Text GeorgeTown UniversityResearchers from Georgetown University Medical Center claim to have found that an ancient region of the brain accountable for sensorimotor control apparently also has a significant function in adjusting emotional responses to threatening situations. This area seems to operate in co-ordination with a different structure known as the amygdala to control social and emotional behavior.

The researchers have lately found that triggering a primeval brain region, the deep layers of superior colliculus (DLSC) may bring out protective behaviors like an overstated surprise, hypervigilance, cringing and escape. Researchers mention it could be likely that an extended launch of this defense system may result in emotional disorders.

The GUMC scientists mentioned that in addition to activating defensive behaviors, the triggering of DLSC could result in a reduction in affiliative social interactions. Usually, social interactions are believed to be a sphere of the amygdala, an area known to function closely with high-level executive structures to control emotional processes. The researchers are of the opinion that there seems to be no information about probable communications between the amygdala and DLSC for adapting social and emotional responses. They decided to attempt in concurrently generating DLSC while restraining the amygdala. In doing so, they found that the manipulations annulled each other out.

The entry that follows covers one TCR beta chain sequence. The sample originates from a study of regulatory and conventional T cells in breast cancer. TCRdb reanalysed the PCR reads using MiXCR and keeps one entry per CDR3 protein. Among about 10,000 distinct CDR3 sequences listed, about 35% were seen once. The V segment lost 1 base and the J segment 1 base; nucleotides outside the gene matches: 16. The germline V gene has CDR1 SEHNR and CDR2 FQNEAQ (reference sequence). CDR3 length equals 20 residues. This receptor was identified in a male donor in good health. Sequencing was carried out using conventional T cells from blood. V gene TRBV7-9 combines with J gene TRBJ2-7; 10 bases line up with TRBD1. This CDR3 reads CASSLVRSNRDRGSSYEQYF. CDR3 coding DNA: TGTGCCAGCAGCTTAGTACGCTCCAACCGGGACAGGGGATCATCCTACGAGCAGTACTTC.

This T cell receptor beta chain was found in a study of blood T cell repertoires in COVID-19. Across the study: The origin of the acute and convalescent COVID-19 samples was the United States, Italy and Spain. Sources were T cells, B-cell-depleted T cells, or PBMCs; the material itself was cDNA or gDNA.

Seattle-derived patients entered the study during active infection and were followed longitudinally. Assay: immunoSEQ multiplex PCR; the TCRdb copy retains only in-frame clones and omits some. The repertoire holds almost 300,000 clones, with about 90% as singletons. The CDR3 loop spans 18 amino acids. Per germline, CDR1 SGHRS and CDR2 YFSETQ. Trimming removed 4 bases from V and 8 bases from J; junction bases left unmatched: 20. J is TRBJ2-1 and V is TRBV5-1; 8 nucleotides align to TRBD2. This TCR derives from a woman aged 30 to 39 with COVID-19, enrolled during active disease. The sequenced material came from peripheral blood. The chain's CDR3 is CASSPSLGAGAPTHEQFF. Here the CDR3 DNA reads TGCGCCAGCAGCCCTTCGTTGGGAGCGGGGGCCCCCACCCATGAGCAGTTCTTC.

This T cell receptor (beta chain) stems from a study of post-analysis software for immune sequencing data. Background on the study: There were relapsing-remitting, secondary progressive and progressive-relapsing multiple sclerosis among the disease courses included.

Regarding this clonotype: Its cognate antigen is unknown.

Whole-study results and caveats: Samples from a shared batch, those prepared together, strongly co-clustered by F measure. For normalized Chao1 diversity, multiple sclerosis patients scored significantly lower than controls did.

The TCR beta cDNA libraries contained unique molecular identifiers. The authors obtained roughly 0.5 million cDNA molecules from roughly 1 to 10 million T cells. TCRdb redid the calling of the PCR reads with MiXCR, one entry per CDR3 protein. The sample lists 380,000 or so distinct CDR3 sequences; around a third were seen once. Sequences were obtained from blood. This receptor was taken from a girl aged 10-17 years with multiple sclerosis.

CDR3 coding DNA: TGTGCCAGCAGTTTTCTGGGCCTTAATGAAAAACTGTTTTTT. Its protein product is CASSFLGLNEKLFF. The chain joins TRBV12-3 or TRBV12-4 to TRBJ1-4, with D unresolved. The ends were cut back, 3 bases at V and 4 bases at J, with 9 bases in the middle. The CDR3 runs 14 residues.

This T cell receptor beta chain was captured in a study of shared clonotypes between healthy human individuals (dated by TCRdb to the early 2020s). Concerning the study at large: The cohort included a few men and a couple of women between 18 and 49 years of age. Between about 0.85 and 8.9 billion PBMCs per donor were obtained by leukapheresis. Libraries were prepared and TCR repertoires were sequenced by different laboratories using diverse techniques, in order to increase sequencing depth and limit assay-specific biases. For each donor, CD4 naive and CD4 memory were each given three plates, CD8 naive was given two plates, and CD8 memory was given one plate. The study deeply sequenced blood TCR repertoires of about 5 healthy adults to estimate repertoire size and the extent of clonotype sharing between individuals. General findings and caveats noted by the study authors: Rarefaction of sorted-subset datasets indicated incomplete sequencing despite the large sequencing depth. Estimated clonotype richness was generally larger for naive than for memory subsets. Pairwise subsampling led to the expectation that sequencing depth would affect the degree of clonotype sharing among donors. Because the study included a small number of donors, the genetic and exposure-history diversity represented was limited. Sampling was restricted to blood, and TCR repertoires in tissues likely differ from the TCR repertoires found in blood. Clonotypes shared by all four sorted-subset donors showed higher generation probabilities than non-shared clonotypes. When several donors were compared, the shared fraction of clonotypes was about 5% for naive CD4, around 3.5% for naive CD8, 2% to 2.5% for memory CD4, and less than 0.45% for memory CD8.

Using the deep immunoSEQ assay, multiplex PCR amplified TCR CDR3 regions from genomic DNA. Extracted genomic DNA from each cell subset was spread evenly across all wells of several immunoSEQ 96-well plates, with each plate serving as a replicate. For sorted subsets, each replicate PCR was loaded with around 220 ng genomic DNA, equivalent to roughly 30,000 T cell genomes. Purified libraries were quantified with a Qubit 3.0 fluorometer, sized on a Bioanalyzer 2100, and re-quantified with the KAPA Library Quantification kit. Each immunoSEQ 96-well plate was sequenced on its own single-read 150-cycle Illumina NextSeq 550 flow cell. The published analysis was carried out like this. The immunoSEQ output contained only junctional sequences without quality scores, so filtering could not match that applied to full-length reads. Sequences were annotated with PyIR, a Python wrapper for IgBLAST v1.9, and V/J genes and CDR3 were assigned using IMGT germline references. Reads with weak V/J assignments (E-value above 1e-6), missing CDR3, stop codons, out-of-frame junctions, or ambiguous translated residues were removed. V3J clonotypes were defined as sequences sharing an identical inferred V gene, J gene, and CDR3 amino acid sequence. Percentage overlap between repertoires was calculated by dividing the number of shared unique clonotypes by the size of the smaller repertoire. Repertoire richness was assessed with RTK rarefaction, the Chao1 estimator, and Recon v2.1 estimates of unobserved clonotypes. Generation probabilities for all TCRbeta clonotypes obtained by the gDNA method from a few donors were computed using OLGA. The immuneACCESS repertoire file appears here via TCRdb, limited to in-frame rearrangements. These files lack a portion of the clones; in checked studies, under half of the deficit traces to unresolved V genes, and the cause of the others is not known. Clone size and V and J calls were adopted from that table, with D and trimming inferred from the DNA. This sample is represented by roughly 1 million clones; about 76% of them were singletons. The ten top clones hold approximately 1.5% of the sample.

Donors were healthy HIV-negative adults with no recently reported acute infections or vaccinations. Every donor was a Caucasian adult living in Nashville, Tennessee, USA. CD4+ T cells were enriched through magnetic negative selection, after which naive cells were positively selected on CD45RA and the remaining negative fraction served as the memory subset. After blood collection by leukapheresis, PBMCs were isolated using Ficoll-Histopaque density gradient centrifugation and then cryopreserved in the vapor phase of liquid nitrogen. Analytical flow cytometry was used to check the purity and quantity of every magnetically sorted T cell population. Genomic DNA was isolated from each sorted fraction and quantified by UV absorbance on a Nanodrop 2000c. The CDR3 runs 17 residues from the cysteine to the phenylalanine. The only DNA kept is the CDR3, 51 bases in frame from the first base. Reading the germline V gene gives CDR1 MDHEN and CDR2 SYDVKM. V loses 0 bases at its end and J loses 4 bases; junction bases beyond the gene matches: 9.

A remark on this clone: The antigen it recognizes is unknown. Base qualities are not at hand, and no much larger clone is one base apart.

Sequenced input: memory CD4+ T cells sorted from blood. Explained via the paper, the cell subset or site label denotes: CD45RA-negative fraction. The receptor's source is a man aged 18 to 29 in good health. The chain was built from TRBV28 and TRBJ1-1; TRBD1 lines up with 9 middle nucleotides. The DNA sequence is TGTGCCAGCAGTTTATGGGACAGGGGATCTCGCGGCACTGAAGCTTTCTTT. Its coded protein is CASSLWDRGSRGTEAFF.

Ashley Decker, a research assistant in the pharmacology department at GUMC, and now a student at the Georgetown University School of Medicine, commented, “These results suggest that the amygdala and DLSC interact to modulate emotional and social behaviors, either directly, or indirectly by converging on a common target in the brain.”

Ashley Decker added that the understanding of the functional interaction between these two brain structures is expected to reveal novel targets for therapeutic intervention for post traumatic stress disorder and other anxiety disorders.

The research was presented at the 39th annual meeting of the Society for Neuroscience.